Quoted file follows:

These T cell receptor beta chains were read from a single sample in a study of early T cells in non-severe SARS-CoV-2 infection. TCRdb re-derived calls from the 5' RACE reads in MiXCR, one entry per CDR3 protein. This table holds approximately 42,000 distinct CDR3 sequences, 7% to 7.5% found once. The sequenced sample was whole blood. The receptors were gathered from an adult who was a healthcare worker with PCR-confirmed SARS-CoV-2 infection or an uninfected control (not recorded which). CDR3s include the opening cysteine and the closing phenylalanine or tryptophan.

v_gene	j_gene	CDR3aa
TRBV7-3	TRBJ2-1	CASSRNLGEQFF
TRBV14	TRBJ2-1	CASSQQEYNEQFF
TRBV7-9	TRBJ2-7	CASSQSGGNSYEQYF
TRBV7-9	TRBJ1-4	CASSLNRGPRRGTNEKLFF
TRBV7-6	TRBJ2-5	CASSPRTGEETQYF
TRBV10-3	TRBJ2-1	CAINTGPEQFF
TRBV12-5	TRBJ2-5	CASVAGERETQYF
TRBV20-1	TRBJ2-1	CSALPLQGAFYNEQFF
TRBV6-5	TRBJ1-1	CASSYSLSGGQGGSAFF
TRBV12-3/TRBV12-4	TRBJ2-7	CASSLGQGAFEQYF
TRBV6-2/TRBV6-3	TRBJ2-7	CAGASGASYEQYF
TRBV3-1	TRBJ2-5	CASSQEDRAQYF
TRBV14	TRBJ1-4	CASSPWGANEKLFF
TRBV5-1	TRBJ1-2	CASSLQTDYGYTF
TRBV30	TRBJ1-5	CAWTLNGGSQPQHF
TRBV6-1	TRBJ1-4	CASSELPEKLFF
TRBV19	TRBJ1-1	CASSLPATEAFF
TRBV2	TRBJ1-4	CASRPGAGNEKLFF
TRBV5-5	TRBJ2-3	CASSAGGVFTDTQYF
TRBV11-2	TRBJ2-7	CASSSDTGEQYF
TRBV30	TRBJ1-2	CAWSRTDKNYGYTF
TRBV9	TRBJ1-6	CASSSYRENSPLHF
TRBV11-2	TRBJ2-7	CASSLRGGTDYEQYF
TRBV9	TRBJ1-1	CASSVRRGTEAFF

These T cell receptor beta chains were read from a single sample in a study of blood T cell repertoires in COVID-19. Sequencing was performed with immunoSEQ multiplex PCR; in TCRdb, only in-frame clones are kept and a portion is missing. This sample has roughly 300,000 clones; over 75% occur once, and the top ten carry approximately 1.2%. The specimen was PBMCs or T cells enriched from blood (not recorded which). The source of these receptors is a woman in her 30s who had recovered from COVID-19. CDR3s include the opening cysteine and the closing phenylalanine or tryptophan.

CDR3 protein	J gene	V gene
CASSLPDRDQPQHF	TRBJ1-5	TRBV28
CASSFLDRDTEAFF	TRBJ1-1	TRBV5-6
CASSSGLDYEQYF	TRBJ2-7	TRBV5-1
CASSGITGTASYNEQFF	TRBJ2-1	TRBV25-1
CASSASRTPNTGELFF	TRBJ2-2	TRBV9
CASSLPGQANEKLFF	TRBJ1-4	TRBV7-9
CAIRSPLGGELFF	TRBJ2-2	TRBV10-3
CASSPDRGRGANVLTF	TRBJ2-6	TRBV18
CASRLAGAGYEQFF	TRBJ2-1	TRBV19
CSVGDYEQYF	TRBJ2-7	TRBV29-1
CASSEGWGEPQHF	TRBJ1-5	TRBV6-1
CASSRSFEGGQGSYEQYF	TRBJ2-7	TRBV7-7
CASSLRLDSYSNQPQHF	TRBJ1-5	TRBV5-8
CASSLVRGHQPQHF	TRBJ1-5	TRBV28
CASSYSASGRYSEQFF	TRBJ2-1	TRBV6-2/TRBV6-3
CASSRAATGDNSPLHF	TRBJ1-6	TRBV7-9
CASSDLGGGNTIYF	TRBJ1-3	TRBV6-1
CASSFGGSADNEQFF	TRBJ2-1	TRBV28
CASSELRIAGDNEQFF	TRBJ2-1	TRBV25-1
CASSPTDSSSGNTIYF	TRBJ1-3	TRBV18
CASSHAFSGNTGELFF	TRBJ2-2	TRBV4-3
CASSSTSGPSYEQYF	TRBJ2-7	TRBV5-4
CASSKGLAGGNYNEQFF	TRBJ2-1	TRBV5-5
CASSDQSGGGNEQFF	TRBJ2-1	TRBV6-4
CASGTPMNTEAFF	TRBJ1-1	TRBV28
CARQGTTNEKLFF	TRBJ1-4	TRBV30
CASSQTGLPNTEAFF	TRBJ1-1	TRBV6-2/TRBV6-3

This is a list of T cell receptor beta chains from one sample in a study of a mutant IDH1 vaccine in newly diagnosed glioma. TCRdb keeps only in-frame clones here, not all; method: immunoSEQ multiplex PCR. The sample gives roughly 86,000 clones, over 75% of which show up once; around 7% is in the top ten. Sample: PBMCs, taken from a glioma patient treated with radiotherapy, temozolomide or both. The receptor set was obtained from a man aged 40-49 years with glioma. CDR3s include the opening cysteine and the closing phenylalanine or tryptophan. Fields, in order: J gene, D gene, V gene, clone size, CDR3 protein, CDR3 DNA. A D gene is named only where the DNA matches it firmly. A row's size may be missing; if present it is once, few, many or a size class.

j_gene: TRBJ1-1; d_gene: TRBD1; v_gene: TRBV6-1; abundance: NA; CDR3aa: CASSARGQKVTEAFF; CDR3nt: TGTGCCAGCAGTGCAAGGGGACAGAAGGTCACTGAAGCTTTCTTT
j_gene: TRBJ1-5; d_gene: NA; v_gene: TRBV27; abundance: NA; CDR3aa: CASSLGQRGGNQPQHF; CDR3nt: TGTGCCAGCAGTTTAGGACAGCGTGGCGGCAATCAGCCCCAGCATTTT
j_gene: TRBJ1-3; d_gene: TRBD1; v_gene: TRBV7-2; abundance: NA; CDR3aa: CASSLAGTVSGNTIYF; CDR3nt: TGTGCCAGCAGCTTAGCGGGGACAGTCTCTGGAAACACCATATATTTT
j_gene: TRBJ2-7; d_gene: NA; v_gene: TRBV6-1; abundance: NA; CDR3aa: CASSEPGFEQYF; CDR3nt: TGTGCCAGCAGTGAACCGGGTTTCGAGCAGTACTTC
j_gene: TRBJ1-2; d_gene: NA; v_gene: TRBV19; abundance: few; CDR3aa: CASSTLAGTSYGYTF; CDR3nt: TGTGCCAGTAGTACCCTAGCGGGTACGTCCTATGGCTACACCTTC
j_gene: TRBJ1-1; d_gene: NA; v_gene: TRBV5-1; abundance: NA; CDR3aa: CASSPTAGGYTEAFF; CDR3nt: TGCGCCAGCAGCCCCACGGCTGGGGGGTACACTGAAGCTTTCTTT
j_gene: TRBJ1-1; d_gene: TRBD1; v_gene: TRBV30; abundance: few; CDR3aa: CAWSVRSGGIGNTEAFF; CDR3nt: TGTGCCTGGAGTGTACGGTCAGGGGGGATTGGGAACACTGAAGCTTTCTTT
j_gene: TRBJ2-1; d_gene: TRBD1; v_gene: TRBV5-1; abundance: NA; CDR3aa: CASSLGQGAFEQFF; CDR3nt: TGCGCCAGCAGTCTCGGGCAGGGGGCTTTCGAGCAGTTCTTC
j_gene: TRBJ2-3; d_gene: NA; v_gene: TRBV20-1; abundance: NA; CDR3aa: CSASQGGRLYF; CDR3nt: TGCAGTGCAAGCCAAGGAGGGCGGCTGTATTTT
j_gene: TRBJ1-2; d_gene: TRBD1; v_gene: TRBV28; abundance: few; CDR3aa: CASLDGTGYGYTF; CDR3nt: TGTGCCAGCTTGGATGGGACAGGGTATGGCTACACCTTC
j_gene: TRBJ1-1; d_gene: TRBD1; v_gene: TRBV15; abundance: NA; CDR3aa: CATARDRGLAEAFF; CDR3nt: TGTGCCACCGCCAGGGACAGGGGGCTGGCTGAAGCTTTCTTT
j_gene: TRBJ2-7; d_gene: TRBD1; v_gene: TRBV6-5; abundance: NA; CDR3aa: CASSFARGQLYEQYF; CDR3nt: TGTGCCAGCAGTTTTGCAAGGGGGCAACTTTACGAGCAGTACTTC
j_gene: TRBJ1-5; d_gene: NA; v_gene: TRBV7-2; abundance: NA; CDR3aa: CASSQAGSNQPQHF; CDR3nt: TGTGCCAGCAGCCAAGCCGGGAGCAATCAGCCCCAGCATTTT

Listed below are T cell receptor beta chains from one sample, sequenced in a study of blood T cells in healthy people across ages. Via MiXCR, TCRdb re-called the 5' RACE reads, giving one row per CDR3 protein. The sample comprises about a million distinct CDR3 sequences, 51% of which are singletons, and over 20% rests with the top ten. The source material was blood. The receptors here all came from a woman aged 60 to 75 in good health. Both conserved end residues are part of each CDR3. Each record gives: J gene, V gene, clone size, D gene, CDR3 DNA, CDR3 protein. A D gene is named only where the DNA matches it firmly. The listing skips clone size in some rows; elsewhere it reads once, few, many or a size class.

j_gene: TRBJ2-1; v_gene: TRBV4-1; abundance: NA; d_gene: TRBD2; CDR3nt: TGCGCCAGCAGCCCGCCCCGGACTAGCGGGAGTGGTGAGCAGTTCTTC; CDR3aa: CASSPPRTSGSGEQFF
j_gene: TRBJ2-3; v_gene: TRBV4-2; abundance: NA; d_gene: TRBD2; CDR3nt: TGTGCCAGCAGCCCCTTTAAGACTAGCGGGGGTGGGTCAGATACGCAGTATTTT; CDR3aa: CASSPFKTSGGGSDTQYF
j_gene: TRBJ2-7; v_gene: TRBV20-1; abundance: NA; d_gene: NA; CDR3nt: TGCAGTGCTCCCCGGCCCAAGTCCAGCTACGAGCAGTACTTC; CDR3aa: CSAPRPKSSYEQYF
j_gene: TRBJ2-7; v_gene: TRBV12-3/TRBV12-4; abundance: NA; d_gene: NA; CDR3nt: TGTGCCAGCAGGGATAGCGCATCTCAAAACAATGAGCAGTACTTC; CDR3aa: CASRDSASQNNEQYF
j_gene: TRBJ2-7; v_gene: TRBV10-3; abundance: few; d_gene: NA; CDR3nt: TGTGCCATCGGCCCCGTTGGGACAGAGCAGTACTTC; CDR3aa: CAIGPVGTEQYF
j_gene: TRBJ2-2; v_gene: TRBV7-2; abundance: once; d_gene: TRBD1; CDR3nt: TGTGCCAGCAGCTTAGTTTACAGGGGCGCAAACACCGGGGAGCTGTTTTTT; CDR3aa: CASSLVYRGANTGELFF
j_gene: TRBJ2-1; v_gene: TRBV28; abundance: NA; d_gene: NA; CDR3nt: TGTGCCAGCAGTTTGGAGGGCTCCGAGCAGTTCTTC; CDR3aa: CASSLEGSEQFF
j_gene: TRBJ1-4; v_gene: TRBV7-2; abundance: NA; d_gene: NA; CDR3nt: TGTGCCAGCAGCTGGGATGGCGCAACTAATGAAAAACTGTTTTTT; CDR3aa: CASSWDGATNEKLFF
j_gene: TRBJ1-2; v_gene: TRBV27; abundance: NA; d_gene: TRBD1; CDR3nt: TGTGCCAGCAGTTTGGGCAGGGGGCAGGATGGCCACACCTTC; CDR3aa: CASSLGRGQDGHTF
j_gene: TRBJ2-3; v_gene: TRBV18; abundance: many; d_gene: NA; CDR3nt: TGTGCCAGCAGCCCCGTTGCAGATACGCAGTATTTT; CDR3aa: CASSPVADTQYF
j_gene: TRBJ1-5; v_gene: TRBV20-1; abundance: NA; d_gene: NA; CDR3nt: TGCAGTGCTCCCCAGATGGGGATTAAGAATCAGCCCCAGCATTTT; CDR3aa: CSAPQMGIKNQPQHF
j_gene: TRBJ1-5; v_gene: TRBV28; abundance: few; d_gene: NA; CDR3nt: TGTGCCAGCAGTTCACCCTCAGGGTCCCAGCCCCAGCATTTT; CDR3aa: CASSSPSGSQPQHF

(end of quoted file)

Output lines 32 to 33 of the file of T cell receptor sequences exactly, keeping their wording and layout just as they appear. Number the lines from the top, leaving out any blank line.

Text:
CASSGITGTASYNEQFF	TRBJ2-1	TRBV25-1
CASSASRTPNTGELFF	TRBJ2-2	TRBV9